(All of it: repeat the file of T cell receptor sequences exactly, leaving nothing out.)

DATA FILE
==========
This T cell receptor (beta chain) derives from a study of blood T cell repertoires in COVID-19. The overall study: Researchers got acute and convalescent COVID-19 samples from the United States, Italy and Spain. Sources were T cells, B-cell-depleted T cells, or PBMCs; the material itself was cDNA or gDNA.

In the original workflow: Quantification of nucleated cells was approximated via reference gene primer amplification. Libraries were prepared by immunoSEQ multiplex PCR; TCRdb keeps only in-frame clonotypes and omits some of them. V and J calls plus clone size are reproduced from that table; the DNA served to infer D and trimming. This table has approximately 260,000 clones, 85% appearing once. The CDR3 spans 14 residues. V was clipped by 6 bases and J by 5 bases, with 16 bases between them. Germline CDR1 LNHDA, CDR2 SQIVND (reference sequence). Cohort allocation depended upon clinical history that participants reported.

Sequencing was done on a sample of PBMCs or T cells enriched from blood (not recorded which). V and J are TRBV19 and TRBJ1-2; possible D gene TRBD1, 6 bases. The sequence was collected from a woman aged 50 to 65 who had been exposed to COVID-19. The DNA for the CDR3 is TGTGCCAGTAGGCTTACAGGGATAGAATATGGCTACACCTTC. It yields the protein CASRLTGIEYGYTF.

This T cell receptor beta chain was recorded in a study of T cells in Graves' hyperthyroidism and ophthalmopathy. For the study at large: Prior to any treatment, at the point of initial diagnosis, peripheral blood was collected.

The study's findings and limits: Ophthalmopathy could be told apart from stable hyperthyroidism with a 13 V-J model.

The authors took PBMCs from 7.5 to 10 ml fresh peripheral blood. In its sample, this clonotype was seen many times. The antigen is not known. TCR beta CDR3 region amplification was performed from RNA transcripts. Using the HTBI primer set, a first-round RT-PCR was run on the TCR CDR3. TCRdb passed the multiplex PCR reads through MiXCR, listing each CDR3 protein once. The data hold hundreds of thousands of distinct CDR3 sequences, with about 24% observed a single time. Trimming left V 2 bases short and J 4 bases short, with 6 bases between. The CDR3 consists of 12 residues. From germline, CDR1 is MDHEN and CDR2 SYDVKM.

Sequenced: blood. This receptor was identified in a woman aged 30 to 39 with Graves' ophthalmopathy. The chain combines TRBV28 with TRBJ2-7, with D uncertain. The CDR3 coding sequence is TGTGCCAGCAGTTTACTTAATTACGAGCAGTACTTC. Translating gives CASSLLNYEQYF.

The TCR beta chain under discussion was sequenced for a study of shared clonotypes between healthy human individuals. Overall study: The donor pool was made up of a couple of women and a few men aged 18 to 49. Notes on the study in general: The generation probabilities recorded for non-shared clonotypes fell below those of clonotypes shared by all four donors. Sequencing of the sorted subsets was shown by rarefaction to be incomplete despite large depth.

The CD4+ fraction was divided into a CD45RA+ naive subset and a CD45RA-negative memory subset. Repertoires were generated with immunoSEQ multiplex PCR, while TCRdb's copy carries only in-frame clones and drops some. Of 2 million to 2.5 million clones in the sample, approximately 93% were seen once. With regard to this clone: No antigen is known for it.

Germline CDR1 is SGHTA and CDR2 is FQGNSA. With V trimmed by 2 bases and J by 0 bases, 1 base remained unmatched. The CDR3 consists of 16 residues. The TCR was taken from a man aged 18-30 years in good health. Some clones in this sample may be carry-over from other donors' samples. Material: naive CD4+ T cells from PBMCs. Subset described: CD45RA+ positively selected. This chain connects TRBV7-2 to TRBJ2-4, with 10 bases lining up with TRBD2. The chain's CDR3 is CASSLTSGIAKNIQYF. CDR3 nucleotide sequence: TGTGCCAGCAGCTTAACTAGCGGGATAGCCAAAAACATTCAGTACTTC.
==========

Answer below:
This T cell receptor (beta chain) derives from a study of blood T cell repertoires in COVID-19. The overall study: Researchers got acute and convalescent COVID-19 samples from the United States, Italy and Spain. Sources were T cells, B-cell-depleted T cells, or PBMCs; the material itself was cDNA or gDNA.

In the original workflow: Quantification of nucleated cells was approximated via reference gene primer amplification. Libraries were prepared by immunoSEQ multiplex PCR; TCRdb keeps only in-frame clonotypes and omits some of them. V and J calls plus clone size are reproduced from that table; the DNA served to infer D and trimming. This table has approximately 260,000 clones, 85% appearing once. The CDR3 spans 14 residues. V was clipped by 6 bases and J by 5 bases, with 16 bases between them. Germline CDR1 LNHDA, CDR2 SQIVND (reference sequence). Cohort allocation depended upon clinical history that participants reported.

Sequencing was done on a sample of PBMCs or T cells enriched from blood (not recorded which). V and J are TRBV19 and TRBJ1-2; possible D gene TRBD1, 6 bases. The sequence was collected from a woman aged 50 to 65 who had been exposed to COVID-19. The DNA for the CDR3 is TGTGCCAGTAGGCTTACAGGGATAGAATATGGCTACACCTTC. It yields the protein CASRLTGIEYGYTF.

This T cell receptor beta chain was recorded in a study of T cells in Graves' hyperthyroidism and ophthalmopathy. For the study at large: Prior to any treatment, at the point of initial diagnosis, peripheral blood was collected.

The study's findings and limits: Ophthalmopathy could be told apart from stable hyperthyroidism with a 13 V-J model.

The authors took PBMCs from 7.5 to 10 ml fresh peripheral blood. In its sample, this clonotype was seen many times. The antigen is not known. TCR beta CDR3 region amplification was performed from RNA transcripts. Using the HTBI primer set, a first-round RT-PCR was run on the TCR CDR3. TCRdb passed the multiplex PCR reads through MiXCR, listing each CDR3 protein once. The data hold hundreds of thousands of distinct CDR3 sequences, with about 24% observed a single time. Trimming left V 2 bases short and J 4 bases short, with 6 bases between. The CDR3 consists of 12 residues. From germline, CDR1 is MDHEN and CDR2 SYDVKM.

Sequenced: blood. This receptor was identified in a woman aged 30 to 39 with Graves' ophthalmopathy. The chain combines TRBV28 with TRBJ2-7, with D uncertain. The CDR3 coding sequence is TGTGCCAGCAGTTTACTTAATTACGAGCAGTACTTC. Translating gives CASSLLNYEQYF.

The TCR beta chain under discussion was sequenced for a study of shared clonotypes between healthy human individuals. Overall study: The donor pool was made up of a couple of women and a few men aged 18 to 49. Notes on the study in general: The generation probabilities recorded for non-shared clonotypes fell below those of clonotypes shared by all four donors. Sequencing of the sorted subsets was shown by rarefaction to be incomplete despite large depth.

The CD4+ fraction was divided into a CD45RA+ naive subset and a CD45RA-negative memory subset. Repertoires were generated with immunoSEQ multiplex PCR, while TCRdb's copy carries only in-frame clones and drops some. Of 2 million to 2.5 million clones in the sample, approximately 93% were seen once. With regard to this clone: No antigen is known for it.

Germline CDR1 is SGHTA and CDR2 is FQGNSA. With V trimmed by 2 bases and J by 0 bases, 1 base remained unmatched. The CDR3 consists of 16 residues. The TCR was taken from a man aged 18-30 years in good health. Some clones in this sample may be carry-over from other donors' samples. Material: naive CD4+ T cells from PBMCs. Subset described: CD45RA+ positively selected. This chain connects TRBV7-2 to TRBJ2-4, with 10 bases lining up with TRBD2. The chain's CDR3 is CASSLTSGIAKNIQYF. CDR3 nucleotide sequence: TGTGCCAGCAGCTTAACTAGCGGGATAGCCAAAAACATTCAGTACTTC.